Monday, May 23

Tell us we will die like dogs: The 2016 Pisgah 111K

Quick prelude.  Off work at 2:00PM.  Drive in constant rain the whole way there.  Check in at registration next to Wadsworthless and see that he's only 28 years old.  I have multiple items of clothing that are older than he is.  Realizing I'll probably never podium against the likes of Bob Moss, Scott Rusinko, Watts and Wadsworthless (considering my current fitness level and my only two goals being to finish and not get hurt), I ask Yuri if I can switch to 40+.



I'm not sure if he swaps me, but it doesn't really matter.  40+ is always pretty hotly contested anyways.  I usually race my age group (or some non-SS class) at least once every year, so why not?  Would just be nice to have no idea how I'm doing in the standings all day, so I can just focus on being safe'ish. 

Head over to the Ohio People house.  They haven't checked in with registration yet.  Hop back in the car and head back to the venue.  See Yuri and ask him if he switched me or if would be willing to.



Back to the Ohio people house.  Jimmy the Gimp makes me a steak the size of my forearm.  I eat it and wonder what's going to push that through my system by morning.  They tell me there's a garden out back, and I can pick my own salad if I want to.  I do.  Then I hope.

I sleep on the couch... mostly sleep.  Wake up coughing, once with tears running down my face.  Allergies.  Joy.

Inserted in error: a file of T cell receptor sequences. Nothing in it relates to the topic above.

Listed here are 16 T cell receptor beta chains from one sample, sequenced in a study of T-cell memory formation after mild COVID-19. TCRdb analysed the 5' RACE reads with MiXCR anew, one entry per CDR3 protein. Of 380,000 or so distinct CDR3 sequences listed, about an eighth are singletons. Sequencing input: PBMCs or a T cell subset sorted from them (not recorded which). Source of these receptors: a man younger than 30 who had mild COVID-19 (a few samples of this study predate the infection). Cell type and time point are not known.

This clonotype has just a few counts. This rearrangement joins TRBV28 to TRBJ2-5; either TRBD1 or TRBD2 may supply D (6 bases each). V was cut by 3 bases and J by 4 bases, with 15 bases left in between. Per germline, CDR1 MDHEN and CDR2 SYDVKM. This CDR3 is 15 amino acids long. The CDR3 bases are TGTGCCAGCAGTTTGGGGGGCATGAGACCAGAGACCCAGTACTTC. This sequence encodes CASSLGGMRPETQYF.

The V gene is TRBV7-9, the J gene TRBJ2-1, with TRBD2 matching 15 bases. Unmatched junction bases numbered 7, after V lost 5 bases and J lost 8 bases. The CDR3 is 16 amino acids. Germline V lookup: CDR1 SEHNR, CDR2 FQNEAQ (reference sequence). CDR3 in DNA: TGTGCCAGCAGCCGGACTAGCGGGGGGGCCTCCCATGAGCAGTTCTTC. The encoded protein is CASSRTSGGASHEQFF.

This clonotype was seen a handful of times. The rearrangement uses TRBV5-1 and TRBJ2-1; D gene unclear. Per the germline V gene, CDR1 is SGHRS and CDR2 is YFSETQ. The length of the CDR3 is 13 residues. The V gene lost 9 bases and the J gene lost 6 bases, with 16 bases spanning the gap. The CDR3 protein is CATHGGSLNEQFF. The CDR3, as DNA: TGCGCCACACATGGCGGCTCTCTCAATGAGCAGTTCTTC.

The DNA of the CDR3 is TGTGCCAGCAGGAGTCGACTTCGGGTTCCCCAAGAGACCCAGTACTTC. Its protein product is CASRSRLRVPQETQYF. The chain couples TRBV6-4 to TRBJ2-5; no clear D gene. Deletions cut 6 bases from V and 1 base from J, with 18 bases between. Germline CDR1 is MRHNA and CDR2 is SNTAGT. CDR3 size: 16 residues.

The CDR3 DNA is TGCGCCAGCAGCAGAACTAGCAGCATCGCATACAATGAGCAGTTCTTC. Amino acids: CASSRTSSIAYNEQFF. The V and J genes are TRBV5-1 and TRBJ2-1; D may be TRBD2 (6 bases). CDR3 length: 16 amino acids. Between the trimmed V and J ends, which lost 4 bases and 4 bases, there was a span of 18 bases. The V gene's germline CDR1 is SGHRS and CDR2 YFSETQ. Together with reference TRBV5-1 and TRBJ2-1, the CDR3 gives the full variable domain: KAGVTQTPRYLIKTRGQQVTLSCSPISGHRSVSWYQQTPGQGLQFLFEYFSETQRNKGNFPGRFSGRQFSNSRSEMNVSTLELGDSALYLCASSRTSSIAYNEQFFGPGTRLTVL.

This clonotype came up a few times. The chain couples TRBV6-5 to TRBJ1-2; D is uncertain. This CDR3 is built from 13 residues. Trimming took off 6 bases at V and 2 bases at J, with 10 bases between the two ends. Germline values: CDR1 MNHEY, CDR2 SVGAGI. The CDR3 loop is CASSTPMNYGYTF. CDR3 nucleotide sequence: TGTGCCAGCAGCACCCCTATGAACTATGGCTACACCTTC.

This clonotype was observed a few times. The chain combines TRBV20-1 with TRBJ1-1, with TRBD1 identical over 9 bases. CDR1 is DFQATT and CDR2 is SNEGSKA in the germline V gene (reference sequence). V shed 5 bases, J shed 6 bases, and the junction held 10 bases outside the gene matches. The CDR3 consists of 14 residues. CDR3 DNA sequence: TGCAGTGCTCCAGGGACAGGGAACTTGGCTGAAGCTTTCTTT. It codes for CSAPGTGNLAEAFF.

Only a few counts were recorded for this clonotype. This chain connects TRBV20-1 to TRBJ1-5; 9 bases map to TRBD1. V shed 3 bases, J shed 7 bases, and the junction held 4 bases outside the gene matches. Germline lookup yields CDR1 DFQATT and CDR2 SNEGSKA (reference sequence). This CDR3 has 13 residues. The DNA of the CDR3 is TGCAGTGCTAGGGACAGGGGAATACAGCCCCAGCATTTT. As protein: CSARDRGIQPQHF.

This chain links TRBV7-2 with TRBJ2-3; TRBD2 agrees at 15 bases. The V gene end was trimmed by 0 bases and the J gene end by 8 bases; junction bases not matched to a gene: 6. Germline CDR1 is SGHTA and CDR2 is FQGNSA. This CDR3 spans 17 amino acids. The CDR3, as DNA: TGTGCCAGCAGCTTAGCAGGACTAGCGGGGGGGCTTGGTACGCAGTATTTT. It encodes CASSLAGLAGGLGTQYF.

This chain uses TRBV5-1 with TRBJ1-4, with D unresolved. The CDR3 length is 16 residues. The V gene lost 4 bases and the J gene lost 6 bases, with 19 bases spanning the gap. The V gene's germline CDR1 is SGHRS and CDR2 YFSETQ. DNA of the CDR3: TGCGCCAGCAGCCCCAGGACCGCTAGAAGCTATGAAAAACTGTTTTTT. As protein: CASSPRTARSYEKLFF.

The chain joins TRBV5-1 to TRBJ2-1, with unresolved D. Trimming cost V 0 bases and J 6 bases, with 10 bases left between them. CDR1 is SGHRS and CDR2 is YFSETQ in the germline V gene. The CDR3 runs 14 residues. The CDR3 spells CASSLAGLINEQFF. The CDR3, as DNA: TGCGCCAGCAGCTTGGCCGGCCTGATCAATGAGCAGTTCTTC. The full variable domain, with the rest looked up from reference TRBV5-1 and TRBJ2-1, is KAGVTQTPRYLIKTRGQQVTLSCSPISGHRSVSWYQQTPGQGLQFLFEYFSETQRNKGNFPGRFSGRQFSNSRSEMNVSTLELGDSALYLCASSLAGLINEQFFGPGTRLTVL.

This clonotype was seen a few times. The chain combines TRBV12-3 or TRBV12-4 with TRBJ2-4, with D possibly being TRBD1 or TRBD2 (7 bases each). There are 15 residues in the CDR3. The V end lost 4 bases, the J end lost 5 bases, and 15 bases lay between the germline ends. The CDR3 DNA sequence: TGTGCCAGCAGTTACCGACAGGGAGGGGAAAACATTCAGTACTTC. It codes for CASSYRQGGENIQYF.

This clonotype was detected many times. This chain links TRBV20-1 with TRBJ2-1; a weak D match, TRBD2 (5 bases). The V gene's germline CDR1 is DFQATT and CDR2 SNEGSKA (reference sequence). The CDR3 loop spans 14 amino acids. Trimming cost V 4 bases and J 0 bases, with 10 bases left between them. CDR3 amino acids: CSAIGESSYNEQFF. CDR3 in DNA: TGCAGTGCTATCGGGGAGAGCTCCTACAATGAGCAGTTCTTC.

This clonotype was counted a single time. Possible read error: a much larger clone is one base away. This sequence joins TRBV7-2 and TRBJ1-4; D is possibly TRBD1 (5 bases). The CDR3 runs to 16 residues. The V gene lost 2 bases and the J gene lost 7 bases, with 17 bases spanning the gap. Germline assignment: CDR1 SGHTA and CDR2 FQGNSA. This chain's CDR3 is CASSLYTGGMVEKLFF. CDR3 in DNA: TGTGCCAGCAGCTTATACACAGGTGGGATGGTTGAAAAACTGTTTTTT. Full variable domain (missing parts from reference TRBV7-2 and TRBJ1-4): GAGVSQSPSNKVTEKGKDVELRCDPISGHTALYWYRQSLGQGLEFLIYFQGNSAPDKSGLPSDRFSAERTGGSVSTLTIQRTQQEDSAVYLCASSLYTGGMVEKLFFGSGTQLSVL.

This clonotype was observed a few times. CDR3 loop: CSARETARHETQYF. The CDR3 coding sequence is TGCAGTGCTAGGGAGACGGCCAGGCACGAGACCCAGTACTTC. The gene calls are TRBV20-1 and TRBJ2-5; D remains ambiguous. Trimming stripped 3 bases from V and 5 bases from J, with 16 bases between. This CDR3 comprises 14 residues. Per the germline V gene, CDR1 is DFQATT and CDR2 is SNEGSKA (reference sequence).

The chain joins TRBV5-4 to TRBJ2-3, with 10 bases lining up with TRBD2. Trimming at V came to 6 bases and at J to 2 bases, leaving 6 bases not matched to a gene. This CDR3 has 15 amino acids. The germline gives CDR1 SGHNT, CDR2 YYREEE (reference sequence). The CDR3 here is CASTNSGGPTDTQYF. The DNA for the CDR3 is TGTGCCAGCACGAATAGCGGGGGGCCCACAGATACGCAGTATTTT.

Wake up at 5:00AM, eat my cookies, drink my coffee... nothing.  There's a steak stuck in my butt.  At least the rain stopped tho.

Drive over to the venue, park next to Watts, we seriously contemplate racing on the tandem he just happened to have brought with him.  It's not set up toobless, so a wheel swap would be in order... meaning a cassette as well.  180mm rotors?  Another swap?  Fuck it.  Let's just ride our own bikes.  Mebbe next year.

I ask Yuri one more time if he'll swap me to the 40+ class.



Now my chances for a podium are just as unlikely as before, but I won't feel the pull to chase down every idiot I see on a single speed (we're all idiots).

The coffee never took effect, so I went to the starting line still "steaked-up."  It tasted so good tho...

Five minutes before the start, I realize I never put on that stupid heart rate monitor thing.  Was hoping it would tell me to not blow myself up too early.  Oh well.  The race starts, and one minute in, I'm pretty sure I'm maxed out.  Tons of people roll by me on the "neutral start," but once we start up Clawhammer, I make my way back into a happy place.  Over the top and then the long, gentle descent down the Wheelchair Ramp.  I get out of the way for people when I need to.  I'm recovering and waiting, occasionally spinning the pedals for no good reason at all.

I notice my rear brake is behaving badly.  I'm more than a little bummed because the rear pads are new, while the front ones are... old?  Yeth, very old.  So much for nursing that front brake trying to eek out what's left of the pads over 70 wet miles and relying mostly on the rear.  I bled my brakes more than a month ago, and they were fine at PMBAR.  Now the lever goes to the bar on the first squeeze, better on the second try, solid on the third pull.  I'm going to have to really prepare when I need to slow down...

Speaking of which, the descents on Squirrel and Cantrell are most interesting... at least while I figuring out my new braking system.  I can't quit the race because the Ohio People have a horrid looking skirt that the person who finishes last must wear.  I've been told I'm one of them.  No quitting, no shame skirt for me.

Roll into Aid Station #1.  Tom Van Damage tells me Watts is just ahead.  I mention my brake and he tells me Watts had the same complaint.  Cool.  My misery loves his company.  Grab a cup of Peanut M&M's and shove them in my jersey pocket.  Down to Bradley Creek, pass a single speeder, let him know I'm not in his class, and leave him.  Up 5015, see another single speeder.  Pass him.  Same deal.  Not in your class.